Being a fan of the Boston Red Sox is never easy. After spending decades of relishing in the role as the lovable losers, the Red Sox finally won a World Series ring. In fact they went on to win more than one championship and people began to expect them to win. As a fan, I also began to believe that every year the Red Sox, my team, could win it all.

I began a ritual of placing a wager on the Red Sox every year to win the American League East and the World Series. This year, Just Bet listed the Red Sox as 3-1 underdogs to win the A.L. East, and 10-1 to win the World Series.

I placed my bet and began to dream about a big payout, and another World Series ring for the Sox. I have come to realize that in late August, the dream is over. For those of you that still believe, you would be thrilled to know that at Just the Red Sox are now18 to 1 to win the A.L. East and 35 to 1 to win it all!

At the beginning of the year if you were to tell me the Red Sox would have a slew of injuries throughout the year, and still have over 70 wins in late August, I would be thrilled.

That is exactly what has happened.

The problem is in the AL East that is just good enough for third place and roughly six games behind the leader. In any other division in baseball the Red Sox would own the lead, or be fighting for the lead, but not in the A.L. East.

The Red Sox are trailing both the New York Yankees and the Tampa Bay Rays as the season winds down and things are looking grim. It’s not that six games is an insurmountable lead, but the obstacles that stand in the way of the Red Sox are very daunting.

The first place to start is the schedule.

The Red Sox schedule to end the year is frightening. The Sox have struggled against the teams remaining on the schedule. That last stretch includes 12 games against division rivals the Yankees and Rays, a short six game trip to the West Coast, and seven out of the last ten games are on the road.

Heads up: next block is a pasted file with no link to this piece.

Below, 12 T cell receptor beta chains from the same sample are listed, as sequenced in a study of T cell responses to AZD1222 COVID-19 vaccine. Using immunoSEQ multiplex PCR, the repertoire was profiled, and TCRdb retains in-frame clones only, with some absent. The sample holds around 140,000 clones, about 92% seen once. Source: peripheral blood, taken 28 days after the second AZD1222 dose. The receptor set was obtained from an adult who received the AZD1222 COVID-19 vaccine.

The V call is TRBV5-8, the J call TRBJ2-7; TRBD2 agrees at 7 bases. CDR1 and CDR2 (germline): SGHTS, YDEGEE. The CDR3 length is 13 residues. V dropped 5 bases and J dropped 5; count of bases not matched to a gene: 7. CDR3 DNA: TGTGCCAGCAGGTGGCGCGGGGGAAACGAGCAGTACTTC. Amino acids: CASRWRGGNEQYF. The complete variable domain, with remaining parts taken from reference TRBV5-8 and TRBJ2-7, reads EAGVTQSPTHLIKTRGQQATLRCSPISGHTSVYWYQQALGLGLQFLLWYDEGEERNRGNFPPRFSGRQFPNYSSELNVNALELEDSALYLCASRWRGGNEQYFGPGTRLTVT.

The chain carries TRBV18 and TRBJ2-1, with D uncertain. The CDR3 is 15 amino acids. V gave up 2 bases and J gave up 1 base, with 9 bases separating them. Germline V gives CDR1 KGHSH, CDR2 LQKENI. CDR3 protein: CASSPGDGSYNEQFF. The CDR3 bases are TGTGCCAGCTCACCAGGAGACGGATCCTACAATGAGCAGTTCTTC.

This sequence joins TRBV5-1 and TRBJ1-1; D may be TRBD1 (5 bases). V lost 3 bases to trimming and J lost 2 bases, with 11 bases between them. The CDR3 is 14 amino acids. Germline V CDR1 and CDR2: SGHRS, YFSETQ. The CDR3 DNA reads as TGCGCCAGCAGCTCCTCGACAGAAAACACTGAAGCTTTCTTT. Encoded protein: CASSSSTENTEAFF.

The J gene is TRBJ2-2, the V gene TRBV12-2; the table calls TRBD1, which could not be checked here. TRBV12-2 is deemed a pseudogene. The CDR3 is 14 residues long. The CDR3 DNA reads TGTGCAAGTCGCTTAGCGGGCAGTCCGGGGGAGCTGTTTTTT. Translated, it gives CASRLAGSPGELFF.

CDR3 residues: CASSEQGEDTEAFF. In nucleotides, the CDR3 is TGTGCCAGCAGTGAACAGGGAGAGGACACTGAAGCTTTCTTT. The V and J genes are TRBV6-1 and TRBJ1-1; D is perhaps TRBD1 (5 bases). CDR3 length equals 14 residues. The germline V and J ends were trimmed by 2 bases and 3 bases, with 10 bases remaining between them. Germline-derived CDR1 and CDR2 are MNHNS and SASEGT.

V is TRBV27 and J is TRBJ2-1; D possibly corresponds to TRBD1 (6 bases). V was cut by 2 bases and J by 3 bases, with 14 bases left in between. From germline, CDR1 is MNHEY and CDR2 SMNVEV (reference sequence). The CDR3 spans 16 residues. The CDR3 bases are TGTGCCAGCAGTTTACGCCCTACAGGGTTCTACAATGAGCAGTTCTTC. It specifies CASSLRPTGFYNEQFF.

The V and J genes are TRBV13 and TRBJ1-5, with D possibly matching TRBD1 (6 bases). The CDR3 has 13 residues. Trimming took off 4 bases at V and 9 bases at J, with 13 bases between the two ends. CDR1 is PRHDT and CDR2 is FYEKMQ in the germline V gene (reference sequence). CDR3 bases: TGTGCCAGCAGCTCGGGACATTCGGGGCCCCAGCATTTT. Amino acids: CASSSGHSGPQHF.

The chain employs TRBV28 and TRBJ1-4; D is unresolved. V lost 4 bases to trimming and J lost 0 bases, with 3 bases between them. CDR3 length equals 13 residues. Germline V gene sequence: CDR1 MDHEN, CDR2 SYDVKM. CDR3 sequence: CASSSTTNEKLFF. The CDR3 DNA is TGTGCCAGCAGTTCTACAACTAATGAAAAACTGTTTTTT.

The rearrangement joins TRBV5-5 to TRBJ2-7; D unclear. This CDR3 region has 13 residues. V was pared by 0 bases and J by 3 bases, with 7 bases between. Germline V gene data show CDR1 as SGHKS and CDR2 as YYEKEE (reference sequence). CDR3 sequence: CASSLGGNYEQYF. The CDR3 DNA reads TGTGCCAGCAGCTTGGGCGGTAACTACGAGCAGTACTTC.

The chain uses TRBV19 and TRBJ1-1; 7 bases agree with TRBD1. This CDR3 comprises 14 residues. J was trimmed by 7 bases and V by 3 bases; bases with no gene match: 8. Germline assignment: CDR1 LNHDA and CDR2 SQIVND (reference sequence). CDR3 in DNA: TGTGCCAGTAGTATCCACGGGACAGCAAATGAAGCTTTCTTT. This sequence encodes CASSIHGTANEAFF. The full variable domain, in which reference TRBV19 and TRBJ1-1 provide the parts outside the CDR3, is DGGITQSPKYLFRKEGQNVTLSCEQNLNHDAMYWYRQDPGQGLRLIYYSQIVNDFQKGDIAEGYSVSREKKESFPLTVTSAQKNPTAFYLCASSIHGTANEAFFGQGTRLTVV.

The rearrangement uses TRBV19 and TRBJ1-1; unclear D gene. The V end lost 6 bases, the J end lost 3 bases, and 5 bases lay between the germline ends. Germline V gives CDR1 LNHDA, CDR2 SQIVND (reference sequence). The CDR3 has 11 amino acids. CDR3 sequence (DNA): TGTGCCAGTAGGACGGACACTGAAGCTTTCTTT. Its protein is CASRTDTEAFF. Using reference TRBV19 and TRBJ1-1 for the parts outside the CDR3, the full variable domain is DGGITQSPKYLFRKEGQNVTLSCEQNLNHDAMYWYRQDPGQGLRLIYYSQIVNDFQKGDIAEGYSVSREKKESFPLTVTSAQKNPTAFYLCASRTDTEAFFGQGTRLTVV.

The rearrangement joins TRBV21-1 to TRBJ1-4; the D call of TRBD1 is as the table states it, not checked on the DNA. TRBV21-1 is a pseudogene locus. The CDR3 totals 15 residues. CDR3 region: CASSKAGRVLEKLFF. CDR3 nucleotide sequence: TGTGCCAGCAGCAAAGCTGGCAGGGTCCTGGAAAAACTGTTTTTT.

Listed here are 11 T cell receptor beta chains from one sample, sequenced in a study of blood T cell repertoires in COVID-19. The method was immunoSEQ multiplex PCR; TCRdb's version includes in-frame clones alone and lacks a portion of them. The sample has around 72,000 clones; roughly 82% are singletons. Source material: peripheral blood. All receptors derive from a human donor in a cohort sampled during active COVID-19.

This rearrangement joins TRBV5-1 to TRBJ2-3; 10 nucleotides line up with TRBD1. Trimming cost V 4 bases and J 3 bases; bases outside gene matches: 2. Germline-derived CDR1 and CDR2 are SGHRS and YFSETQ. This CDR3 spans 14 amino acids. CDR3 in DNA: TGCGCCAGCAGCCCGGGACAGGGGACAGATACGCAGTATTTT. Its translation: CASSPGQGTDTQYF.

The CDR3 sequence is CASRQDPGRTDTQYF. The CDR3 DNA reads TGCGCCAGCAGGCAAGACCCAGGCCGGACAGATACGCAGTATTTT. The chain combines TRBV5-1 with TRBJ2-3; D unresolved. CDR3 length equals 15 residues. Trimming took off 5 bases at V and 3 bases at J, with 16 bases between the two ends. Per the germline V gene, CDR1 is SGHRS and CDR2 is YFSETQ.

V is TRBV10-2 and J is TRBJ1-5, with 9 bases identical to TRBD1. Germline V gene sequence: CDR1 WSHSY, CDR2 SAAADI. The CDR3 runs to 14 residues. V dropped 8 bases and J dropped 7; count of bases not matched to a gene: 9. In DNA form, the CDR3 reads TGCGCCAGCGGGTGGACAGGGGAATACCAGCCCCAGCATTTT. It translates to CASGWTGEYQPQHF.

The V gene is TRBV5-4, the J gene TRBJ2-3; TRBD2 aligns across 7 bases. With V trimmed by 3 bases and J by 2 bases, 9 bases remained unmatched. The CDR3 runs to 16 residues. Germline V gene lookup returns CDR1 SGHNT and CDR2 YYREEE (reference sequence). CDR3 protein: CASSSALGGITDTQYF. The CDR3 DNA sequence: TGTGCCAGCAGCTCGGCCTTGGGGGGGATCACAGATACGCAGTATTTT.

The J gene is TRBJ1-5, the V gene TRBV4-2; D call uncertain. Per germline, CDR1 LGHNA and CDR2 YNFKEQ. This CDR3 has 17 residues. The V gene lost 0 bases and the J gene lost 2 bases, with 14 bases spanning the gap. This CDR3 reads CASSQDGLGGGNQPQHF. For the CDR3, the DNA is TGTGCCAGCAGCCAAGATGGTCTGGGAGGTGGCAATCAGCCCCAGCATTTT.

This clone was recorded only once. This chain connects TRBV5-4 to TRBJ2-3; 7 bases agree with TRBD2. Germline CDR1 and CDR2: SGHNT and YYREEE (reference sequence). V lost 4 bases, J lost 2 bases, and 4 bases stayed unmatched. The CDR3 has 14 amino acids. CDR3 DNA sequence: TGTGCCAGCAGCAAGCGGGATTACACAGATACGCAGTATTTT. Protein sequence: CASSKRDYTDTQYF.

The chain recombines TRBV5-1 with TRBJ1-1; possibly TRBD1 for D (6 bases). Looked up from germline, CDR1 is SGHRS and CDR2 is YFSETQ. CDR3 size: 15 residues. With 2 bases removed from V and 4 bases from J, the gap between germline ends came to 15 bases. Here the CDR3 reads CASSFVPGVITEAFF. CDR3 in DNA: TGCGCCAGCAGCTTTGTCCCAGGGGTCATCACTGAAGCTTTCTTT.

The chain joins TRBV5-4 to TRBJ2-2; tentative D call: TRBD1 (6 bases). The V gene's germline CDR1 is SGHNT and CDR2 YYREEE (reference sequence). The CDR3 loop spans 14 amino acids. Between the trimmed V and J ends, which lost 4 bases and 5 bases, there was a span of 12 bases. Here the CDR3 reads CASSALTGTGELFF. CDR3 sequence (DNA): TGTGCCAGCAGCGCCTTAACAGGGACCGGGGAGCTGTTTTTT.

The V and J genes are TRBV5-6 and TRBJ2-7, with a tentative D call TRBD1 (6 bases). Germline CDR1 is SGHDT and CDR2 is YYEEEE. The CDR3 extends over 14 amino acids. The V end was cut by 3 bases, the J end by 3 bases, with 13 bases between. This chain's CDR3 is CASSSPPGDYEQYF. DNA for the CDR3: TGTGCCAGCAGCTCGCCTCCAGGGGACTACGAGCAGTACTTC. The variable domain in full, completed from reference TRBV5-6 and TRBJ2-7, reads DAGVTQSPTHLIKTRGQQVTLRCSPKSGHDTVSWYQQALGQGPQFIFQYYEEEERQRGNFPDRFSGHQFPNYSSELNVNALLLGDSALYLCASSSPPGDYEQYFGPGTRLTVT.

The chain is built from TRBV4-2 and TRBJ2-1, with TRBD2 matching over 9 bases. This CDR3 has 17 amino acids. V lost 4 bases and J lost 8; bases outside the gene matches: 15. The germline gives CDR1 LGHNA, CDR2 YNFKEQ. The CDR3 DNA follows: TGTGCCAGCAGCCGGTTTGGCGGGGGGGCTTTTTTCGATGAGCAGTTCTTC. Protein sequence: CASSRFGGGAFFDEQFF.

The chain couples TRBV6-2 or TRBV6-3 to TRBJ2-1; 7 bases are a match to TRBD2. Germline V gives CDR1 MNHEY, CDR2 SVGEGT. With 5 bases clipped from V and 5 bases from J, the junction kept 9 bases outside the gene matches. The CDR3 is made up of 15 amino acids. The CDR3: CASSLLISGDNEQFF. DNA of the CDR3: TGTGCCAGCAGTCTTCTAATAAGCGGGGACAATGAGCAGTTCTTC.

For those that would argue the Sox can make up games against Baltimore and Seattle, two cellar dwellers on the schedule, think again. The Sox are a woeful 8-8 against those teams this year and Baltimore is playing much better since Buck Showalter was hired as head coach.

I do applaud the way that the Sox played this year with all the injuries they had to endure, but it’s only gotten worse. Kevin Youkilis, Mike Cameron, and Jacoby Ellsbury are all done for the season taking both offense and defense away from this team. Dustin Pedroia recently returned from injury, but was placed back on the disabled list just three days later.

The injuries have dismantled the offense, and if you’re looking for pitching to bail out the Sox, guess again. The Red Sox are currently 20th in the league in Earned Run Average (ERA) behind several opponents that they play again before the year is over to include Oakland and (you guessed it) New York and Tampa Bay. The once unhittable Jonathan Papelbon has six blown saves on the year and an ERA over three. In short, the pitching is not living up to the hype.

The dream is over Red Sox nation; the 2010 version of your favorite team is not going to the post season. We as a nation can blame it on injuries, being in the toughest division in baseball, or just bad luck, but it’s over.

The best we can hope for is that we play spoiler in the last three game set of the season and stop the hated Yankees from winning another division title.

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